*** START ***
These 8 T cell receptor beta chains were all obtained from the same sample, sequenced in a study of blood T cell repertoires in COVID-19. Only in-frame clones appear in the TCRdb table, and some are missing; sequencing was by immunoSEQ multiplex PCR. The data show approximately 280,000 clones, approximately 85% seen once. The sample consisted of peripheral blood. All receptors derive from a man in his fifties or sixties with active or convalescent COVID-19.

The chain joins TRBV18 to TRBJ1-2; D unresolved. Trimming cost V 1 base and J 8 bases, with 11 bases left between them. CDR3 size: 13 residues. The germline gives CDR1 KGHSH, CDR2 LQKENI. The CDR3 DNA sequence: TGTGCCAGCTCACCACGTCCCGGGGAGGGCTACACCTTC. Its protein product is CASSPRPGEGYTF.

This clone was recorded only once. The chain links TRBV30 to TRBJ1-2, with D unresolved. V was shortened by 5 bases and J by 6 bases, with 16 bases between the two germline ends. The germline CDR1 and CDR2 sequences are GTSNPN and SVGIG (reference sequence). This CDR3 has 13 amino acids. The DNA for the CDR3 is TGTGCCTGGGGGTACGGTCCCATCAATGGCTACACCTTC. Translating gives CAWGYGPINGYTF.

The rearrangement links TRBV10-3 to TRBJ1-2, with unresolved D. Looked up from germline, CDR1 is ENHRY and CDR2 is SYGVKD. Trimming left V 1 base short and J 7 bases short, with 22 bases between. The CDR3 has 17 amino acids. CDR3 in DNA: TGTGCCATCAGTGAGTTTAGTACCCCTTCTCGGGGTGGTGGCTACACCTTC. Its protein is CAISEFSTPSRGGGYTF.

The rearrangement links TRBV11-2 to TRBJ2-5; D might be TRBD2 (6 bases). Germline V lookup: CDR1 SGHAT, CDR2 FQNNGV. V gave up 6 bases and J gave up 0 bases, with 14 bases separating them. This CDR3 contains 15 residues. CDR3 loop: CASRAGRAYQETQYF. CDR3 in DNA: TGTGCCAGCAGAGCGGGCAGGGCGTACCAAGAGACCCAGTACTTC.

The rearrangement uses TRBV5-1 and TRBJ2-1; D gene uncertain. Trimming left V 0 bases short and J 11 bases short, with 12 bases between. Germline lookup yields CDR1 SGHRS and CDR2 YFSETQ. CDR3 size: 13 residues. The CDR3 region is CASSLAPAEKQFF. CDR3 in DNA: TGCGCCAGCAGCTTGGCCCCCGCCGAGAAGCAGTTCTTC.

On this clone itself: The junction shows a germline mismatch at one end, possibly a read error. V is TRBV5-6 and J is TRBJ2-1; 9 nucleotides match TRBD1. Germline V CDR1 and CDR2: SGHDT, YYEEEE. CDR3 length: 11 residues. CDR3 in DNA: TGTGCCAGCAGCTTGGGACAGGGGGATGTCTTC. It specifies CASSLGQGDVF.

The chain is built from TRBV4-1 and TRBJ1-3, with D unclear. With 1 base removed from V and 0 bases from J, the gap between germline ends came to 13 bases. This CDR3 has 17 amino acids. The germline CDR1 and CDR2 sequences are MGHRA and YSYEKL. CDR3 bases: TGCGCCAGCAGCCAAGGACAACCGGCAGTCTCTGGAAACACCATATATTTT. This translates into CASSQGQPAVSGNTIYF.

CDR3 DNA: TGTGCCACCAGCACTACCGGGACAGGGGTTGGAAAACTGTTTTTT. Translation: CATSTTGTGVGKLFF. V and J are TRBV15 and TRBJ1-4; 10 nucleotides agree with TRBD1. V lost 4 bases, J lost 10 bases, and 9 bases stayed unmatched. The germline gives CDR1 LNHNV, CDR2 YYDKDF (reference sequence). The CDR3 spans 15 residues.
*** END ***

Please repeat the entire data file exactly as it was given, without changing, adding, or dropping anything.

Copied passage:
These 8 T cell receptor beta chains were all obtained from the same sample, sequenced in a study of blood T cell repertoires in COVID-19. Only in-frame clones appear in the TCRdb table, and some are missing; sequencing was by immunoSEQ multiplex PCR. The data show approximately 280,000 clones, approximately 85% seen once. The sample consisted of peripheral blood. All receptors derive from a man in his fifties or sixties with active or convalescent COVID-19.

The chain joins TRBV18 to TRBJ1-2; D unresolved. Trimming cost V 1 base and J 8 bases, with 11 bases left between them. CDR3 size: 13 residues. The germline gives CDR1 KGHSH, CDR2 LQKENI. The CDR3 DNA sequence: TGTGCCAGCTCACCACGTCCCGGGGAGGGCTACACCTTC. Its protein product is CASSPRPGEGYTF.

This clone was recorded only once. The chain links TRBV30 to TRBJ1-2, with D unresolved. V was shortened by 5 bases and J by 6 bases, with 16 bases between the two germline ends. The germline CDR1 and CDR2 sequences are GTSNPN and SVGIG (reference sequence). This CDR3 has 13 amino acids. The DNA for the CDR3 is TGTGCCTGGGGGTACGGTCCCATCAATGGCTACACCTTC. Translating gives CAWGYGPINGYTF.

The rearrangement links TRBV10-3 to TRBJ1-2, with unresolved D. Looked up from germline, CDR1 is ENHRY and CDR2 is SYGVKD. Trimming left V 1 base short and J 7 bases short, with 22 bases between. The CDR3 has 17 amino acids. CDR3 in DNA: TGTGCCATCAGTGAGTTTAGTACCCCTTCTCGGGGTGGTGGCTACACCTTC. Its protein is CAISEFSTPSRGGGYTF.

The rearrangement links TRBV11-2 to TRBJ2-5; D might be TRBD2 (6 bases). Germline V lookup: CDR1 SGHAT, CDR2 FQNNGV. V gave up 6 bases and J gave up 0 bases, with 14 bases separating them. This CDR3 contains 15 residues. CDR3 loop: CASRAGRAYQETQYF. CDR3 in DNA: TGTGCCAGCAGAGCGGGCAGGGCGTACCAAGAGACCCAGTACTTC.

The rearrangement uses TRBV5-1 and TRBJ2-1; D gene uncertain. Trimming left V 0 bases short and J 11 bases short, with 12 bases between. Germline lookup yields CDR1 SGHRS and CDR2 YFSETQ. CDR3 size: 13 residues. The CDR3 region is CASSLAPAEKQFF. CDR3 in DNA: TGCGCCAGCAGCTTGGCCCCCGCCGAGAAGCAGTTCTTC.

On this clone itself: The junction shows a germline mismatch at one end, possibly a read error. V is TRBV5-6 and J is TRBJ2-1; 9 nucleotides match TRBD1. Germline V CDR1 and CDR2: SGHDT, YYEEEE. CDR3 length: 11 residues. CDR3 in DNA: TGTGCCAGCAGCTTGGGACAGGGGGATGTCTTC. It specifies CASSLGQGDVF.

The chain is built from TRBV4-1 and TRBJ1-3, with D unclear. With 1 base removed from V and 0 bases from J, the gap between germline ends came to 13 bases. This CDR3 has 17 amino acids. The germline CDR1 and CDR2 sequences are MGHRA and YSYEKL. CDR3 bases: TGCGCCAGCAGCCAAGGACAACCGGCAGTCTCTGGAAACACCATATATTTT. This translates into CASSQGQPAVSGNTIYF.

CDR3 DNA: TGTGCCACCAGCACTACCGGGACAGGGGTTGGAAAACTGTTTTTT. Translation: CATSTTGTGVGKLFF. V and J are TRBV15 and TRBJ1-4; 10 nucleotides agree with TRBD1. V lost 4 bases, J lost 10 bases, and 9 bases stayed unmatched. The germline gives CDR1 LNHNV, CDR2 YYDKDF (reference sequence). The CDR3 spans 15 residues.